Saturday, June 6, 2009

Broadcast messages to other users in Linux

Ever been connected to a multiuser Linux machine and wanted to broadcast a message to other users? Well there are a couple of ways to to this. If you want to broadcast a global message to all users then you will want to use the wall program. This tool reads from the standard input, which means that you will need to use the pipe functionality to send the results of other commands into it. For example:
echo "my message" | wall
This will print "my message" onto the terminal of all other users. Really though you can output the results of any command into wall.

If you only want to broadcast a message to another specific user, you can use the write program. The syntax for this command looks like this:
write [username] [TTY]
The username will specify which user you want to send messages to. TTY tells the system how that user is connected. You can obtain this by using this command:
w [username]
This will print out the username, TTY, where they are connected from if it is a remote connection, when they logged in, how long they have been idle for, some information about process times and if they are running any programs right now. If you run the w program without a username as an argument it will print this information for all connected users.

So connecting to a user named "phil" might look something like this:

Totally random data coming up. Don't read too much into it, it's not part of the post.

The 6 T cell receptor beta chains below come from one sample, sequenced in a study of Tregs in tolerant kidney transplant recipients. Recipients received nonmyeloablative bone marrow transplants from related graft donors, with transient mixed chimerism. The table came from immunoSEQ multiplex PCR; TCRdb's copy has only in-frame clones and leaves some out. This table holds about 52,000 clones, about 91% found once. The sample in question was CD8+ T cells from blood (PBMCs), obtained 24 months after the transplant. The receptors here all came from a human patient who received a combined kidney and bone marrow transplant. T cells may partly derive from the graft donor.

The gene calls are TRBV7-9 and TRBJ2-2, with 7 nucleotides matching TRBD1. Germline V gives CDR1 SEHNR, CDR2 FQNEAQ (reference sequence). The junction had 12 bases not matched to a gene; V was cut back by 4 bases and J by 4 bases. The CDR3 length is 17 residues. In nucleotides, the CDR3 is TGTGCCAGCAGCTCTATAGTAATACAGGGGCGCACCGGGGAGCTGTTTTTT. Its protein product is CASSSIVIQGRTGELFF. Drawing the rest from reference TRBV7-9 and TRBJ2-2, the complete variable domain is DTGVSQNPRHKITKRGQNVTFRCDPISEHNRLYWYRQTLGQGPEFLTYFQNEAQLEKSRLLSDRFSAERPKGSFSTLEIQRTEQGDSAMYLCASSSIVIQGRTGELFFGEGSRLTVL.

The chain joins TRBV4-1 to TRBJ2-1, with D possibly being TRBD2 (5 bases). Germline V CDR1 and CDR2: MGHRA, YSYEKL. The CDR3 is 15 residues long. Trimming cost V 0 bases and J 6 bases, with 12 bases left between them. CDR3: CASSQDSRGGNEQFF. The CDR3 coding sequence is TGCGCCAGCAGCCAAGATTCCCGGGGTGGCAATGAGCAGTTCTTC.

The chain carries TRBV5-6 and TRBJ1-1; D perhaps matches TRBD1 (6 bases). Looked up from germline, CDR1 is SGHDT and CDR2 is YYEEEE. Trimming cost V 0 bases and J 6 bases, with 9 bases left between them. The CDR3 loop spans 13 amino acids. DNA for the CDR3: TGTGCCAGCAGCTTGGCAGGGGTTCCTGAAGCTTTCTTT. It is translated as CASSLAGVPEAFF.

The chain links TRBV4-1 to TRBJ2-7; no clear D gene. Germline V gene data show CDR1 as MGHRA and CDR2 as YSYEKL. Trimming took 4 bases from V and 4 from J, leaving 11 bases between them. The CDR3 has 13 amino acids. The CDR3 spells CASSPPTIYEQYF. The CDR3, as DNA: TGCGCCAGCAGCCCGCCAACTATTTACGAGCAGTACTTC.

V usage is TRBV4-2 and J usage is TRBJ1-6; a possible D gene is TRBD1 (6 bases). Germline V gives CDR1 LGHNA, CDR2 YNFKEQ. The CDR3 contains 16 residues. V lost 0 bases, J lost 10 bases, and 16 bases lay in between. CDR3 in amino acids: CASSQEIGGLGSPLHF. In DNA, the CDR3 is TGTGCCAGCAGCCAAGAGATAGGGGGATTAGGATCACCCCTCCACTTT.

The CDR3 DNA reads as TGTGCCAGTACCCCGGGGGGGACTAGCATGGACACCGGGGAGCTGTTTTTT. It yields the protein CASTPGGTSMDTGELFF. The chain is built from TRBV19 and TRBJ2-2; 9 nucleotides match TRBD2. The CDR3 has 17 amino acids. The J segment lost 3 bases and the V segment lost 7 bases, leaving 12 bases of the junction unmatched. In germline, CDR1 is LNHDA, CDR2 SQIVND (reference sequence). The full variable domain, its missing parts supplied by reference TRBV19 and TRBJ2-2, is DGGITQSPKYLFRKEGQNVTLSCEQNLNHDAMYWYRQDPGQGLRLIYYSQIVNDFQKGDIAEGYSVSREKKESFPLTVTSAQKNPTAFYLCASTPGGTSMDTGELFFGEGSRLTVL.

write phil pts/2
Your prompt will disappear and anything you type will be sent to phil. If the other user wants to send messages back, he will have to use the write program to connect to you first. The other user will also get to see who is sending him messages.

To stop using the write program press ctrl+c to kill the current foreground process. If you want to intermittently send messages to another user and work on something else you can keep the write session alive by pressing ctrl+z. This will send the foreground task to the background and until called back to the forground by typing:
If you don't want to receive messages in this way you can turn it off or back on with:
mesg [y/n]
If you use "n" as an argument it will disallow messages and if you use "y" it will allow messages. To see the current value just use the mesg command without any arguments.


  1. This is a great idea when you are messing with system processes and want to inform all other users who are logged into the system. And its also great to screw with freshman who have never used a linux os before. One idea is to wall make sure you send them a message in the middle of the running of their program so that their output gets screwed up.

  2. Thanks. This cleared a few things up for me. I had been wondering why other users were receiving no messages after running wall with sudo. "mesg y"!

  3. Thanks . usefull page here.

  4. Thanks, very informative article.

    Can we send message to particular user using wall ?